Rational Emotional Techniques are based...
- ...on the neuroscience discovery
- ...that there are actual pathways between
- ...the emotional brain
- ...and rational brain.
When we develop and strengthen these pathways...
- ...then we are more emotionally intelligent
- ...and by implication
- ...better able to deal with anxiety.
The Emotion Reason Connection
The research company Brain Surgery explains how the two brain systems function together.
Together, these interconnected brain systems work together for integrated decision making linking emotion to reason.
The Emotion and Reason systems bi-directionally influence each other to produce and refine behavior, though Emotion initiates the process and prioritizes input.
Emotion first, Reason second, and continued interaction of the two systems is the way that all people respond to their environment.
In order to understand a decision process and predict behavior, both Emotion and Reason should be considered, and more importantly their interaction.
The brain processes relevant information through the lens of Emotion, followed by Reason, which together produce our behavior.
Stimuli elicit fast emotional responses in the subcortex of the brain. These emotions are cognitively processed and interpreted in the cortex.
Integrated emotional and cognitive systems produce output behavior.
In times of anxiety, we experience uncontrolled emotion and impaired rationality.
That is why your emotions are able to snowball out of control.
The Role of the Rational Brain
It is the rational part of your brain that modulates the reactions of your emotional brain.
So, if you are able to engage the rational brain in times of anxiety, you can dramatically reduce its impact on your life.
This can actually be viewed in these brain scans of a Healthy Brain and an Abused Brain.
You can see how the healthy brain is better able to integrate emotional and rational reasoning.
(The parts in the circle are the integration part.)
During times of anxiety,
- ...those parts in the circle are inactive
- ...and your brain is more like the abused child’s brain.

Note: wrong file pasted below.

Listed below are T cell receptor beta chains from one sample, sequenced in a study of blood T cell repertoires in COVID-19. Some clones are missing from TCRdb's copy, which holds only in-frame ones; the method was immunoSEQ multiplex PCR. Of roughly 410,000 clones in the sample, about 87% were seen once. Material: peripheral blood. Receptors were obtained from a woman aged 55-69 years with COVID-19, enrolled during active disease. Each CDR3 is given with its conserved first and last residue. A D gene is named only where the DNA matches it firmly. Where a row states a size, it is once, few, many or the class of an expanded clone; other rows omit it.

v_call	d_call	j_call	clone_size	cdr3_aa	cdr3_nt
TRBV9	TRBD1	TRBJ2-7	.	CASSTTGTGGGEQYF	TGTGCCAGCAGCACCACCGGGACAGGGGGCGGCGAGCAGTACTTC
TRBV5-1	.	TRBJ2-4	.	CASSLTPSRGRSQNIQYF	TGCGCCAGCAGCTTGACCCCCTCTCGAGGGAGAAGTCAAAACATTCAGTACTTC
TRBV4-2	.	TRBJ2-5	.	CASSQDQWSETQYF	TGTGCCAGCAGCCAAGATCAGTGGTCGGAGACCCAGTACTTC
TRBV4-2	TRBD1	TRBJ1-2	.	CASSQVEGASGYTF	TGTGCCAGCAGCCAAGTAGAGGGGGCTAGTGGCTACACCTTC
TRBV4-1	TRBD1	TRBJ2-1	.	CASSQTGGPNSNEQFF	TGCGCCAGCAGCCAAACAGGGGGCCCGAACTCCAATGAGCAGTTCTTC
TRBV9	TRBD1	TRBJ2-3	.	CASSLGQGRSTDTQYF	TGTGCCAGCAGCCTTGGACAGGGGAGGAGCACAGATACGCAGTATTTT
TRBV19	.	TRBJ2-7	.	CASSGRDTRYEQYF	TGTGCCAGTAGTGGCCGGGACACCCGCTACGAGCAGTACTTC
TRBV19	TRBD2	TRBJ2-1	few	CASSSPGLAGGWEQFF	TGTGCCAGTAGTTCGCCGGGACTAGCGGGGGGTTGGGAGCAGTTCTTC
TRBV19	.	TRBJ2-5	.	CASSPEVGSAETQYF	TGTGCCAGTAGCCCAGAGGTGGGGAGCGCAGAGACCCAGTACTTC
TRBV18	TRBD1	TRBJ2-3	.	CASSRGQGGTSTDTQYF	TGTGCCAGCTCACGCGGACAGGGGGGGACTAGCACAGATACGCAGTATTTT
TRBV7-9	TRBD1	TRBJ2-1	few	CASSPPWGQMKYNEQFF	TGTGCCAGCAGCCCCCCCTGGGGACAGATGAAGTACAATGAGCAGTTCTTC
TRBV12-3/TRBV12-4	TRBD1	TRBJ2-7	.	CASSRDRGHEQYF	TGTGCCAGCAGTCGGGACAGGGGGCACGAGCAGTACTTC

Anxiety and Abuse
Abuse or a difficult childhood is a leading cause of anxiety.
The same goes for abusive or high stress events experienced as adults.
Here are some of the long term consequences of abuse...
...and high stress events
Abuse and trauma reduce your ability to act...
...in a reasonable, rational way.
Literally, and physically in your brain.
That is why abused and traumatised people often experience...
...out of control emotions.
They know better... but somehow can't do better.
The link between their rational brain and emotional brain
In this article...
- ...we will provide you with specific techniques
- ...that will help you
- ...connect your
- ...emotional and rational brain.
1. Eye Movement Desensitization and Reprocessing (EMDR)
EMDR was invented by Dr Francine Shapiro.
EMDR is one of the most widely researched modern therapies on Earth.
On February 7, 2014
- ...the UN Committee on Non-Governmental Organizations
- ...recommended that the UN Economic and Social Council
- ...grant EMDR Humanitarian Assistance Programs
- ...Special Consultative Status.
EMDR is a breakthrough therapy technique ...that rapidly accelerates emotional healing.
What took years to process using traditional psychotherapy,...
...now only takes a few minutes with EMDR.
Here is a video introduction to EMDR:
EMDR Case Study
For me, one of the most dramatic case studies I’ve ever seen
- ...of EMDR effectiveness is the case
- ...where child survivors of the 2004 Asian Tsunami
- ...were treated with EMDR.
One case in particular, touched my heart:
There was a little girl who was completely overwhelmed by PTSD (Post Traumatic Stress Disorder).
She was so terrified of the sea that she did not want to go near it.
After EMDR treatment, not only was her panic treated, but she was able to play in the ocean again.
So how do you do EMDR?
It’s actually remarkably simple. This video will get you started.
This animations gives you the key idea of EMDR and how it is used to clear out emotional trauma.
This Tedx talk will tell you more about the history of EMDR.
2. Use Rational Emotional Behaviour Therapy (REBT)
REBT was developed by Dr Albert Ellis.
Dr Ellis is considered to be one of the most influential psychotherapists in history.
In fact he was considered to be even more influential than Sigmund Freud.
What is REBT?
The Albert Ellis Institute describes REBT as follows:
REBT is an action-oriented psychotherapy that teaches individuals to identify, challenge, and replace their self-defeating beliefs with healthier ones that promote emotional well-being and goal achievement.
Source: The Albert Ellis Institute
REBT has proven itself to be highly effective in treating Anxiety disorders.
This picture will help you better understand the logic behind REBT:
Essentially, we experience an Activating Event.